Created Feb. 7, 1818 by Alabama Territorial Legislature from lands ceded by the Creek Indian Nation. Named for the Tennessee Governor W. G. Blount, who sent militia under Andrew Jackson to punish the Creeks for Fort Mims massacre. Jackson fought and . . . Map (db m24353) HM
17Alabama (Butler County), Forest Home — The Butler Massacre / Fort Bibb
(obverse) The Butler Massacre On March 20, 1818, Capt. William Butler, Capt. James Saffold, William Gardener, Daniel Shaw and John Hinson left Fort Bibb to meet Col. Sam Dale. They were attacked near Pine Barren Creek by Savannah . . . Map (db m83259) HM
18Alabama (Butler County), Greenville — In Memory of Captain William Butler
A native of Virginia. Pioneer settler of Butler County for whom the county is named Massacred by the Indians near Butler Springs March 18, 1818Map (db m130049) HM
19Alabama (Butler County), Greenville — Pioneer Cemetery
Greenville's oldest, established 1819. Captain William Butler, for whom the county was named, buried here. He was killed fighting Indians led by Savannah Jack in March, 1818. Greenville's oldest church, a community church established in 1822, . . . Map (db m70751) HM
20Alabama (Butler County), Greenville — The Federal Road and The Palings / Fort Dale 1818
The Federal Road and the Palings The Federal Road was built in 1806 as a shorter route from Washington to New Orleans and the new Louisiana Territory. The road entered Alabama at Fort Mitchell, Georgia and passed through Butler County near this . . . Map (db m130050) HM
21Alabama (Calhoun County), Alexandria — Lincoyer — and The Battle of Tallasehatchee
At this site, on Nov. 3, 1813, after the Battle of Tallasehatchee, known then as Talluschatches, during the Creek Indian War, Gen. Andrew Jackson found a dead Creek Indian woman embracing her living infant son. Gen. Jackson, upon hearing that . . . Map (db m36551) HM
22Alabama (Calhoun County), Alexandria — Tallasseehatchee — Creek Indian War 1813-14 — Nov. 3, 1813 —
Gen. John Coffee, commanding 900 Tennessee Volunteers, surrounded Indians nearby; killed some 200 warriors. This was first American victory. It avenged earlier massacre of 517 at Ft. Mims by Indians.Map (db m27610) HM
23Alabama (Calhoun County), Alexandria — The Tallasahatchie Battle Field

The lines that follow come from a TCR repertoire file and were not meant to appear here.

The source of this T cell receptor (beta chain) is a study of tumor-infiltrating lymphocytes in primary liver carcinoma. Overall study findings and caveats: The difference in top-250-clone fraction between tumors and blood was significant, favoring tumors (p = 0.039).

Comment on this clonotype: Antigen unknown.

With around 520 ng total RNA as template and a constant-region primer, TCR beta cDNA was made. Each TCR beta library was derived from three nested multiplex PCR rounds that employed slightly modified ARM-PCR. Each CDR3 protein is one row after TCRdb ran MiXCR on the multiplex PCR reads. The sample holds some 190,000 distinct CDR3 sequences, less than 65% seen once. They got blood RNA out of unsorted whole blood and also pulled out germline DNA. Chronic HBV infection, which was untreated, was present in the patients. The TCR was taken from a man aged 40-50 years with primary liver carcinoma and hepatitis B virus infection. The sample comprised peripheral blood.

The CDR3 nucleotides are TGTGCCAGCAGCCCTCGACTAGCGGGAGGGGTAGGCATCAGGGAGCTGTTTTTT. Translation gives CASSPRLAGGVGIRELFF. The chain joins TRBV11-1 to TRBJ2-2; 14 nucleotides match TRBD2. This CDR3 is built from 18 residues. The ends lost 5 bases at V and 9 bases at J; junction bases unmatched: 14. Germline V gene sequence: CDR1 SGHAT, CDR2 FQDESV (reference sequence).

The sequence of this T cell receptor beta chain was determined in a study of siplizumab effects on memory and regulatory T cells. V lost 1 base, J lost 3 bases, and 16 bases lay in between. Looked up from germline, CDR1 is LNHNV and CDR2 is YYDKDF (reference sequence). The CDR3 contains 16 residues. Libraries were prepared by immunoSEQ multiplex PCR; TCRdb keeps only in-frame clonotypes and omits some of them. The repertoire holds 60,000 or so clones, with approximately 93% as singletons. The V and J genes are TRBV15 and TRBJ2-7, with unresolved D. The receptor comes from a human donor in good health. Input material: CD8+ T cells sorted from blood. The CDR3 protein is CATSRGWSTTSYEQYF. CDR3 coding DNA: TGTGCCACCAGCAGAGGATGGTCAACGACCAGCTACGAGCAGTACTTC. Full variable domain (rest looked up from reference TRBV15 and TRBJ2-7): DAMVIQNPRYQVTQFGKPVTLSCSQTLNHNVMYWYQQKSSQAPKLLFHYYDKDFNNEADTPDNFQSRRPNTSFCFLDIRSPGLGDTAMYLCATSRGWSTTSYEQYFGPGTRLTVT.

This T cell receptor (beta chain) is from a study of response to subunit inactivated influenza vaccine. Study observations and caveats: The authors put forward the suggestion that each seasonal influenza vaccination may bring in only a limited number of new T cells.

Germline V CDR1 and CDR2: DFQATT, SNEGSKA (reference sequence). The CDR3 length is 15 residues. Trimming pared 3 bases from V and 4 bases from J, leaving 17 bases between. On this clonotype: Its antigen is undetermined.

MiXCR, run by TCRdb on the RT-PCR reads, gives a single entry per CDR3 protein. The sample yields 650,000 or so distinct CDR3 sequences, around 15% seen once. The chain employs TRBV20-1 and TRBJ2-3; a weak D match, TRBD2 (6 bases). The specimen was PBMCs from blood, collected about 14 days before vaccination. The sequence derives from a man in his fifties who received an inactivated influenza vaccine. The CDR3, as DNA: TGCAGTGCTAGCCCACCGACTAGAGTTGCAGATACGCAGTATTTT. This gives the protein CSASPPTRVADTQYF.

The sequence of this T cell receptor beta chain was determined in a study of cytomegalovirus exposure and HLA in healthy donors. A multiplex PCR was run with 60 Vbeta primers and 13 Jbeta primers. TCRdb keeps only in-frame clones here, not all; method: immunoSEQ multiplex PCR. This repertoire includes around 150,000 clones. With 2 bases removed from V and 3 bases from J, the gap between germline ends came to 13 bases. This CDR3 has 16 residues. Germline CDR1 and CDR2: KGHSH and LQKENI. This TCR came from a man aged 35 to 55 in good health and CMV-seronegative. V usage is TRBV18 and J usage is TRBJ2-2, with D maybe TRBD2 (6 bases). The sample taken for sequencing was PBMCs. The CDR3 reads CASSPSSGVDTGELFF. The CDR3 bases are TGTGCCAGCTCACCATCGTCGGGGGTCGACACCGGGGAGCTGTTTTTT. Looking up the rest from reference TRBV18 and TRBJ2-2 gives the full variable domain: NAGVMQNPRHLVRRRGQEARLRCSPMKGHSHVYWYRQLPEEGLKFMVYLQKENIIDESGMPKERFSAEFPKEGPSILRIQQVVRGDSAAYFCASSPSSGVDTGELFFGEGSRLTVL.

This stone marks the site of the Tallasahatchie Battle Field. On this spot Lieut. Gen. John Coffee with Gen. Andrew Jackson's men won a victory over the Creek Indians, Nov. 3, 1813.Map (db m36554) HM
24Alabama (Calhoun County), Oxford — Creek Indian Campaign Memorial
A Memorial to Gen. Andrew Jackson, the Tennessee Patriots, the Alabama Patriots, and pioneers who by their courage and fortitude in 1813 - 1814, won five successful battles in the Creek Indian Campaign. Side . . . Map (db m106593) HM
25Alabama (Clarke County), Gainestown — The Canoe Fight
Side 1 On November 12, 1813, the Canoe Fight, one of the key assaults of the Creek War, took place nearby at the mouth of Randon’s Creek where it flows into the Alabama River. Following the Fort Mims Massacre in August, small bands of . . . Map (db m101574) HM
26Alabama (Clarke County), Grove Hill — Elijah & Isaac Pugh
Side 1 Near this spot are the graves of American Revolution soldier Elijah Pugh and his son Issac, a War of 1812 veteran. Elijah, born in Guilford Co., N.C. in 1760, was 18 when he joined a patriot band led by Col. Elijah Clarke at the . . . Map (db m154482) HM
27Alabama (Clarke County), Rockville — Gravesite of Major Jeremiah Austill
Near this site, is the gravesite of Maj. Jeremiah Austill, folk hero & prominent figure in the early settlement of Clarke County. Born in 1794 in S. C., he lived, along with his parents, Capt. Evan and Sara Austill, among the Cherokee in Ga. Before . . . Map (db m101588) HM
28Alabama (Clarke County), Suggsville — Fort Madison-Creek War 1812-13
This marks the site of pioneer stockade commanded by Captains Sam Dale and Evan Austill. Choctaw Chieftain Pushmattaha often here. Expedition terminating in noted Canoe Fight on Alabama River immediately east of this site, was . . . Map (db m101566) HM
29Alabama (Clarke County), Whatley — Fort Sinquefield
Fort Sinquefield Kimbell - James Massacre Creek War 1812-13 Erected by Clarke County School Children 1931 Lest we forget Hayden and his dogs.Map (db m115627) HM
30Alabama (Clarke County), Whatley — Kimbell - James Massacre — ←½ mile—
Sept. 1, 1813 Creek Indian War. 1813-14 Part of War of 1812. British used Pensacola as base to arm, incite Indians against U.S.. Prophet Francis led Indians in this raid on Kimbell home. They Killed and scalped 12 of 14 (two survivors . . . Map (db m47635) HM
31Alabama (Clarke County), Whatley — Old Indian Trail
Here passed the Old Indian Trail used as a dividing line between the Choctaw and Creek Tribes. General Andrew Jackson and his troops rested here for the night in 1813.Map (db m47633) HM
32Alabama (Clarke County), Winn — Fort Landrum Site
Built around the home of John Landrum Used during the Creek War of 1813 First Clarke County Court met here in 1813 Succeeding courts were held here until 1819 Map (db m101584) HM
33Alabama (Clay County), Ashland — Clay County and the Creek Indian War of 1813-14 / Clay County and the Creek Indian Confederacy
Side 1 Clay County and the Creek Indian War of 1813-14 During the Creek Indian War of 1813-14, a subset of the War of 1812 with England, numerous figures prominent in American history marched over what would become Clay . . . Map (db m95100) HM
34Alabama (Clay County), Goodwater — Battle of Enitachopko — Creek Indian War 1813-14. — ← 4 mi. E. —